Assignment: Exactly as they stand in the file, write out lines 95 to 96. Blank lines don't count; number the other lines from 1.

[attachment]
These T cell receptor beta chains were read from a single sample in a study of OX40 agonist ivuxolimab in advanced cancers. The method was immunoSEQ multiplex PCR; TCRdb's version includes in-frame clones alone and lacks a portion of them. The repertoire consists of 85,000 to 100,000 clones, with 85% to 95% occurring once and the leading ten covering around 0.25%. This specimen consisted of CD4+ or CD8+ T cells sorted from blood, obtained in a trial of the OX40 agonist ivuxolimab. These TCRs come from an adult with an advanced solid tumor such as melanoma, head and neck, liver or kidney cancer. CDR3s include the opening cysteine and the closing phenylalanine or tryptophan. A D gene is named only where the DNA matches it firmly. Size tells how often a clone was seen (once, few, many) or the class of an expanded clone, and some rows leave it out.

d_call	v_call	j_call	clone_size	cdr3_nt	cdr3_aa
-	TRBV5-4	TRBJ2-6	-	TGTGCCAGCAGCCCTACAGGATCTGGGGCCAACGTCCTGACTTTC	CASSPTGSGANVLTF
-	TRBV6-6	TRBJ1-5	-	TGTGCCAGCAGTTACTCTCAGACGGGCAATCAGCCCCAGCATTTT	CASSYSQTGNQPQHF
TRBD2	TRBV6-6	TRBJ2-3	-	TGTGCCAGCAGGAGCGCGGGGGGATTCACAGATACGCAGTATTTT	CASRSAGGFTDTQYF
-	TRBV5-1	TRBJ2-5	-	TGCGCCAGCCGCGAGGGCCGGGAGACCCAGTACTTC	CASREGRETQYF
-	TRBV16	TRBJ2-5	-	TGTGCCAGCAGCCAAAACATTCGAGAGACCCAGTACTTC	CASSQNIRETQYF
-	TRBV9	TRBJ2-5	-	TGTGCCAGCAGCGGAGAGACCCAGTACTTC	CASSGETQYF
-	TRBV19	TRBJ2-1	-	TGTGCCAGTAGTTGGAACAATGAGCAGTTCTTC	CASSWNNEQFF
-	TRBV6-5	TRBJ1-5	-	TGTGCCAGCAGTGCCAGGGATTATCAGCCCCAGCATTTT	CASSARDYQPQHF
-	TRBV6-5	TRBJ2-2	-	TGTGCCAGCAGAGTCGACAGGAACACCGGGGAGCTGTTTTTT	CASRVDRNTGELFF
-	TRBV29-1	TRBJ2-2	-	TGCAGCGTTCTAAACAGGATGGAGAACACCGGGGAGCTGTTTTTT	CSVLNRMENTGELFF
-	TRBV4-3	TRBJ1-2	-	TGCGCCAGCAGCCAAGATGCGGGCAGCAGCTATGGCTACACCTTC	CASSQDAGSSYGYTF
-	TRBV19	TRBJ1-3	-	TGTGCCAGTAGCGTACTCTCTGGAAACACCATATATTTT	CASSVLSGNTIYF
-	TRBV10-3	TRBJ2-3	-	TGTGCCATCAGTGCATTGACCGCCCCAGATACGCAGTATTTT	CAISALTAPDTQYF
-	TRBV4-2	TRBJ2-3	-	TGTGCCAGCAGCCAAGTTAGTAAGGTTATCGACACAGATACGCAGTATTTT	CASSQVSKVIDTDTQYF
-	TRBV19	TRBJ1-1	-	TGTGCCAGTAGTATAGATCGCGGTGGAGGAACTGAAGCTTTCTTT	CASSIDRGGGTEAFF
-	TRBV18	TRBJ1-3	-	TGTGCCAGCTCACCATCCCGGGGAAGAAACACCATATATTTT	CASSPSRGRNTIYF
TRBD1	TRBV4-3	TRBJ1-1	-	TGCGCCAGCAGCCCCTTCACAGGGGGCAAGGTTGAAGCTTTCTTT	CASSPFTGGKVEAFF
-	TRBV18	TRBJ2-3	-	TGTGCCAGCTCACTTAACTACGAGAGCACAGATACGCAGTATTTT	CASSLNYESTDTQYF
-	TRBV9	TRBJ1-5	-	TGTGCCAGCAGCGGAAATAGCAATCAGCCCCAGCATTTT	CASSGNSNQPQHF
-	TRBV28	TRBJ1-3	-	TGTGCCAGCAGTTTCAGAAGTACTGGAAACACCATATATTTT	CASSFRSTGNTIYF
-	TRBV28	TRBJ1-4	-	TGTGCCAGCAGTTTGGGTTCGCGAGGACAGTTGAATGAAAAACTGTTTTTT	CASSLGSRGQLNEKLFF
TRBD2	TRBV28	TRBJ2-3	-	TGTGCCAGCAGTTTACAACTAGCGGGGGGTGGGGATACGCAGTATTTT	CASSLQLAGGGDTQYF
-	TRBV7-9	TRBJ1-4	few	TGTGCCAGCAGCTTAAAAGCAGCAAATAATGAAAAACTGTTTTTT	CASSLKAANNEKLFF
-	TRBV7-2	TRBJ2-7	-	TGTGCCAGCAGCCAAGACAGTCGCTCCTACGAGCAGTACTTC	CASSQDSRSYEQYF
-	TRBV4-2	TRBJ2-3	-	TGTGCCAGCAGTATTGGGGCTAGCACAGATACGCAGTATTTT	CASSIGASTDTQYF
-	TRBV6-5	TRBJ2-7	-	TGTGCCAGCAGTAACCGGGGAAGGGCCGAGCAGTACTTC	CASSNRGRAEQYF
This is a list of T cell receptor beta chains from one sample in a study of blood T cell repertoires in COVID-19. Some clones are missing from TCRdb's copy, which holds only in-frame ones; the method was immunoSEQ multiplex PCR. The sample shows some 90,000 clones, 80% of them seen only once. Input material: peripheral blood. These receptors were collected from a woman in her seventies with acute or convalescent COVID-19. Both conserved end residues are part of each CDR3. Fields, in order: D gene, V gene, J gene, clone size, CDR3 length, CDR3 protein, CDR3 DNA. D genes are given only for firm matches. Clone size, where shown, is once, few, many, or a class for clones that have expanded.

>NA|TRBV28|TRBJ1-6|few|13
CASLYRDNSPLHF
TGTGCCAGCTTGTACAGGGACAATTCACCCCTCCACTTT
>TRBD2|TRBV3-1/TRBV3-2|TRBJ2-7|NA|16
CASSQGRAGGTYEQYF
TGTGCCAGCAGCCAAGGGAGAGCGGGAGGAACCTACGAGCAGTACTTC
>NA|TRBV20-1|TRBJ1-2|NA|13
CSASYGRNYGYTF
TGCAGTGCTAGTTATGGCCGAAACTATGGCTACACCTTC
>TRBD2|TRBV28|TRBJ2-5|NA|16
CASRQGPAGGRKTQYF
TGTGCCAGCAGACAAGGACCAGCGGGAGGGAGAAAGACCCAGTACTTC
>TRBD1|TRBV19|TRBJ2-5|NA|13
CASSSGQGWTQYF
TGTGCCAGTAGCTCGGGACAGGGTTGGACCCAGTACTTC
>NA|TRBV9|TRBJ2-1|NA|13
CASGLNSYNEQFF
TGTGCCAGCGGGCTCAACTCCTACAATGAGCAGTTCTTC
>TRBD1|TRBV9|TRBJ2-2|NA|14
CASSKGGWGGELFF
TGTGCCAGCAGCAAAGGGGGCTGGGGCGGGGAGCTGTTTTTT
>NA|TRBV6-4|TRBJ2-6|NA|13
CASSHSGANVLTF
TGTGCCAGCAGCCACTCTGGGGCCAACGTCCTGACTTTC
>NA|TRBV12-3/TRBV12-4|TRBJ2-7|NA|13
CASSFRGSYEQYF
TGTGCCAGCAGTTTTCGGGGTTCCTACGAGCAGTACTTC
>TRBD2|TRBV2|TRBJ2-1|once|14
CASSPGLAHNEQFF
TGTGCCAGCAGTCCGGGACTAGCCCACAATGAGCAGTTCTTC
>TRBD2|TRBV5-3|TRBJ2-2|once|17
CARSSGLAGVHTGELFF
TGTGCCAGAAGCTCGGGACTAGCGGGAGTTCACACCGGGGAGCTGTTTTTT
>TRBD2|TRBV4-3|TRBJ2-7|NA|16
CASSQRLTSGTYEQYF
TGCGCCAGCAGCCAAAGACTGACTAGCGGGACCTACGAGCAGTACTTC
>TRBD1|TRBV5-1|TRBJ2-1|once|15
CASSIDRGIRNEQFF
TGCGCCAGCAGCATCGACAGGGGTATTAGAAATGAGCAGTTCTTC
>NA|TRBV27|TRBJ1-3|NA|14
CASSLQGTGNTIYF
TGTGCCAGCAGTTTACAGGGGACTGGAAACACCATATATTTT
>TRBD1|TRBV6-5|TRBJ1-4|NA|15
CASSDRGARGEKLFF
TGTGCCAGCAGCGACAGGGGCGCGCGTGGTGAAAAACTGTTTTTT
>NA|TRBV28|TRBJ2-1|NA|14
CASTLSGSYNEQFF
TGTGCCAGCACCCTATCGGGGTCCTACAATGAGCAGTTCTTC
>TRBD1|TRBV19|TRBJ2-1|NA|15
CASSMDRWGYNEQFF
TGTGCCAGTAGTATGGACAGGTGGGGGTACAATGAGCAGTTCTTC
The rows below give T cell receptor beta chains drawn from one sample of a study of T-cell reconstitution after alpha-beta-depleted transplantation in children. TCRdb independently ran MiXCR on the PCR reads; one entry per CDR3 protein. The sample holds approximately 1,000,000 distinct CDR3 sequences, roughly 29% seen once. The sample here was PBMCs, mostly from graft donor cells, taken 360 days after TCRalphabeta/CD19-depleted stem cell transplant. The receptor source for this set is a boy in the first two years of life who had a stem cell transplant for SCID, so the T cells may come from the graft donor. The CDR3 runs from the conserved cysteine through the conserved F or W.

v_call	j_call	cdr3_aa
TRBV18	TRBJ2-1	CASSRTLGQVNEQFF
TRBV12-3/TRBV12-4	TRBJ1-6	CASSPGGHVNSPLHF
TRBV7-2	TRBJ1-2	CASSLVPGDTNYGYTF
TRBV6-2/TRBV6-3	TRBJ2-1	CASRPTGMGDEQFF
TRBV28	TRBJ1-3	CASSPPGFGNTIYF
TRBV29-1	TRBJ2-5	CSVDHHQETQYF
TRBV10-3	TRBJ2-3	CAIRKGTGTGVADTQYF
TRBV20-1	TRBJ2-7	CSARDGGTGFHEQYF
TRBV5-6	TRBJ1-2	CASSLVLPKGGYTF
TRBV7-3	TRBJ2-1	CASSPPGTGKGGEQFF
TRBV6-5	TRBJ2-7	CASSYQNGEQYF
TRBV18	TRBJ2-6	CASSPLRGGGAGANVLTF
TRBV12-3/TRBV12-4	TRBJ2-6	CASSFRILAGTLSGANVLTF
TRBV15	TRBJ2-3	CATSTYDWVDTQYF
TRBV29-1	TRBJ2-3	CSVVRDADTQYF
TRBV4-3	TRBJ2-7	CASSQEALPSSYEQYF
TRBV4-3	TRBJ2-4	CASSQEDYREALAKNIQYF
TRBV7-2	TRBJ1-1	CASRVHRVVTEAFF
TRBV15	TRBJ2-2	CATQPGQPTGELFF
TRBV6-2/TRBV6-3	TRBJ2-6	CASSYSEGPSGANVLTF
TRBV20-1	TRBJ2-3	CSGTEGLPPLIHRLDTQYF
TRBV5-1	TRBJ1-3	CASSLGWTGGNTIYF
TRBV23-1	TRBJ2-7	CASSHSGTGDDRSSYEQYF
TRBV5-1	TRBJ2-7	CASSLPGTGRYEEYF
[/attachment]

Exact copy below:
TRBV12-3/TRBV12-4	TRBJ2-6	CASSFRILAGTLSGANVLTF
TRBV15	TRBJ2-3	CATSTYDWVDTQYF